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Batching, a term that became especially popular during ICANN 42 in Dakar,[1] refers to the process of dividing applications for the new gTLD program into batches. Given that ICANN expected to receive over 1,000 applications, and that they knew their staff could not process over 500 applications at a time, the Board decided that it would be necessary to create separate batches to process the applications. This immediately worried potential applicants, as it was unclear whether a lottery or a system that would reward early application would be implemented. Kurt Pritz, ICANN senior vice president of stakeholder relations, clarified during the GNSO special session in Dakar that there is no advantage for early or later applications. He pointed out that all applications submitted within the deadline will have equal chances to be included in any batch.[2]

In December, 2011, just weeks before the window opened, the Board held a special meeting, where they further discussed the batching process. It was made clear that a lottery would not be used, nor would an application submitted earlier than another have an advantage. Still, the system was not defined and it was clear that they would continue to formulate this process as they received applications and progressed towards the orignal April, 2012 deadline. The Board decided that all global regions would be fairly represented in each batch, and that there would be an opt-out mechanism for non-priority applications.[3]

Digital Archery

Main page: Digital Archery

Digital archery was a mechanism developed by ICANN to determine the processing time or batch slots for each gTLD application using "target time variance." Digital archery was approved by ICANN during a special meeting of the ICANN Board on March 28. 2012,[4] There was significant backlash against the digital archery system, with many applicants arguing for the delay or cancellation of the system. Following complaints that there were unexpected variances in the results of the process due to various circumstances, including network latency, it was suspended on June 23, 2012,[5] and then officially cancelled on June 28th. No alternative was immediately named.[6]


ICANN proceeded to conduct Initial Evaluation on all applications concurrently, estimating completion around June/ July 2013. Kurt Pritz stated that he expects some form of "metering," instead of batching, will still be necessary, as implementing more than 1000 TLDs into the root zone in one year could cause instability. Following the close of the batching comment period, on August 19th, 2012, ICANN will take six weeks to process all of the comments and come up with an adequate solution. They aimed to reconcile the issue by late September/the beginning of October.[7][8]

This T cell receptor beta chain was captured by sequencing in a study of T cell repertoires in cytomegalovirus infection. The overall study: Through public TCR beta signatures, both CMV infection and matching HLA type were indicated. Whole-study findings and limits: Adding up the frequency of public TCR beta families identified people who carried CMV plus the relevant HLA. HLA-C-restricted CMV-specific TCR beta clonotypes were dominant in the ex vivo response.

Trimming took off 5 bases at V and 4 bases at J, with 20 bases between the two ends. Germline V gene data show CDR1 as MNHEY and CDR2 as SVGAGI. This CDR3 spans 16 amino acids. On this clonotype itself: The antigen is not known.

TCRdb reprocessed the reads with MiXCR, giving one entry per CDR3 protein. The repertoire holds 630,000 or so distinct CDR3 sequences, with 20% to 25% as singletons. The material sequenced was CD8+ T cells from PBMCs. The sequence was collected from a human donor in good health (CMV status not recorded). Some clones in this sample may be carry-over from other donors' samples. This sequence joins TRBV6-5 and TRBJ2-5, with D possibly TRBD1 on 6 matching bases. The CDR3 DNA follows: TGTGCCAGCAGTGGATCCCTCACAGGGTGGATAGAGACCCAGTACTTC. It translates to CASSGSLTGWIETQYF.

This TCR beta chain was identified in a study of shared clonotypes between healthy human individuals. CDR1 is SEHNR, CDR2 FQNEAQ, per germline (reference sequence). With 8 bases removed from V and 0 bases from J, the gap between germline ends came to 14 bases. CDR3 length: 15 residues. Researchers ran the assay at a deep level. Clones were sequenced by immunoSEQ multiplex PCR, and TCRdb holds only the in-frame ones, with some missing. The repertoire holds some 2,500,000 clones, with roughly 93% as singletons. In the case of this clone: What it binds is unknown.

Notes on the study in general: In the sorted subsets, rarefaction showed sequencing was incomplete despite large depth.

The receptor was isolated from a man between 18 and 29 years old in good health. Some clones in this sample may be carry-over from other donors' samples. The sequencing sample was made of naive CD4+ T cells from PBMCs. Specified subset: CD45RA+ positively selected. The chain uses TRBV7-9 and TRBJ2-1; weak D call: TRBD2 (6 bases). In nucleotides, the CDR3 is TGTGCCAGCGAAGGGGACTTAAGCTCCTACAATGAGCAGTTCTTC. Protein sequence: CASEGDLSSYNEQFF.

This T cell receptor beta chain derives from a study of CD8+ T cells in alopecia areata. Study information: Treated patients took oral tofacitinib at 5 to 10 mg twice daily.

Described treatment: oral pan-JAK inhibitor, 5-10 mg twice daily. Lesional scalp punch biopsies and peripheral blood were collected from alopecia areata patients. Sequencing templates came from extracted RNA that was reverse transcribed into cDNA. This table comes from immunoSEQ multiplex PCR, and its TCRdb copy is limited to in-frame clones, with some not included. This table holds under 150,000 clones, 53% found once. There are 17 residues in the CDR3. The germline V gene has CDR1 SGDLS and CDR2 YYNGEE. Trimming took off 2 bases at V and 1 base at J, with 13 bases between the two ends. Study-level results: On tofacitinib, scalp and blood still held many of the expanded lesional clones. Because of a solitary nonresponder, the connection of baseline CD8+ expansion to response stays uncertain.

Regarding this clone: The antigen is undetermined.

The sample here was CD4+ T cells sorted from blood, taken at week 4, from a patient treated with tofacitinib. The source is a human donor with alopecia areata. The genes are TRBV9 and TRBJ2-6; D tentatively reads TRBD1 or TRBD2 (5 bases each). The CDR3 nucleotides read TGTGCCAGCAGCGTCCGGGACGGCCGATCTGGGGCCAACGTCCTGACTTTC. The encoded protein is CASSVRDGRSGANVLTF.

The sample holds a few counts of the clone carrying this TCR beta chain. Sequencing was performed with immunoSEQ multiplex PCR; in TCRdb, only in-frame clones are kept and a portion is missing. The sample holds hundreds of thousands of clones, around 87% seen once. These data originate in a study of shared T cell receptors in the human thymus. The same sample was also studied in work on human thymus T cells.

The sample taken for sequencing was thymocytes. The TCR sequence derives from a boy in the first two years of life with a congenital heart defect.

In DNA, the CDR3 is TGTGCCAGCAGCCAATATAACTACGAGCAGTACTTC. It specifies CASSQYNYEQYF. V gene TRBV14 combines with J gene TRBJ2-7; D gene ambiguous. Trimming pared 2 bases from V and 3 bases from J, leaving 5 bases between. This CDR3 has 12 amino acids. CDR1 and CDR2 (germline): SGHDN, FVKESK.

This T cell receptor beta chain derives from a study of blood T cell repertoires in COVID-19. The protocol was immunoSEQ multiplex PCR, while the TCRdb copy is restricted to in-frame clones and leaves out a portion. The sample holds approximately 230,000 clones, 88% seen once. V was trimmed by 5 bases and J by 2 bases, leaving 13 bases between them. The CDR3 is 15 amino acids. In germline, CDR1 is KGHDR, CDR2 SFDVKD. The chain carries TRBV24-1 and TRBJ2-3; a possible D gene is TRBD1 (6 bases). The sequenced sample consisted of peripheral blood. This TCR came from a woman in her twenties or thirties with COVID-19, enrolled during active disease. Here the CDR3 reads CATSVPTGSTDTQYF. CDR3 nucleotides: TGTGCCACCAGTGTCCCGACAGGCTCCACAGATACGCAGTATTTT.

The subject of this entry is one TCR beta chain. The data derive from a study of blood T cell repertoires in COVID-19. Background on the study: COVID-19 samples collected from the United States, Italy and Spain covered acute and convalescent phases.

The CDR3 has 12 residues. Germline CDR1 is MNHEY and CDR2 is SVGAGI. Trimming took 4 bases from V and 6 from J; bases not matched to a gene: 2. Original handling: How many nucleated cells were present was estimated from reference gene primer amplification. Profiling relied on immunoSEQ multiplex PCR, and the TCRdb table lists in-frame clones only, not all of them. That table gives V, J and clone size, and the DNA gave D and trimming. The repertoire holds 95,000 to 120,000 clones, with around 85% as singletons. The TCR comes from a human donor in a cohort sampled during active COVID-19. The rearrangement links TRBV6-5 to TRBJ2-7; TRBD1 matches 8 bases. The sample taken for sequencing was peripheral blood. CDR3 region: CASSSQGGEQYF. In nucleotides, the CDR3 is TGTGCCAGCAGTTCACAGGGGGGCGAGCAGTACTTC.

On October 10, 2012, ICANN announced that it had designed a metering program to determine the order in which applicants would proceed towards implementation, and it would be a manual draw.[9] A chance-based process such as this had initially been avoided due to California's lottery laws, which apply to ICANN as it is headquartered in California, but the organization for a non-profit, "fundraising" exemption permit in order to be allowed to run the lottery system.[10]

The lottery, renamed a "Prioritization Draw", will take place from December 12th through December 16th, 2012 at Hilton Los Angeles Airport Hotel in Los Angeles, with the final draw taking place on the morning of December 17th, 2012. Tickets for the Prioritization Draw cost USD $100.00 per ticket, with one application per ticket.[11] The number pulled in the draw would determine the order in which applications proceed, first with the release of their Initial Evaluation, and then with their potential contention or formal objections, GAC or otherwise. Applicants that pass the Initial Evaluation and have no other outstanding issues can elect to go directly on to signing the general Registry Agreement, or to negotiate a different agreement with ICANN.<refname="announcement"></ref>

ICANN estimated that this system should speed up the implementation of new gTLDs; new gTLDs will be released beginning in the second quarter of 2013, rather than the earlier estimate of the fourth quarter of 2013/first quarter of 2014. Initial evaluation results will be released at a rate of about 150 per week starting in March, 2013 Contracts and pre-delegation testing will be done at a rate of about 20 per week, which allows for about 1,000 new gTLDs to be introduced in any given year. IDN new gTLD applications will be given priority in the process; ICANN has explained that this is in the interest of better diversifying the Internet internationally.[12]

ICANN CEO Fadi Chehadé explains the new system: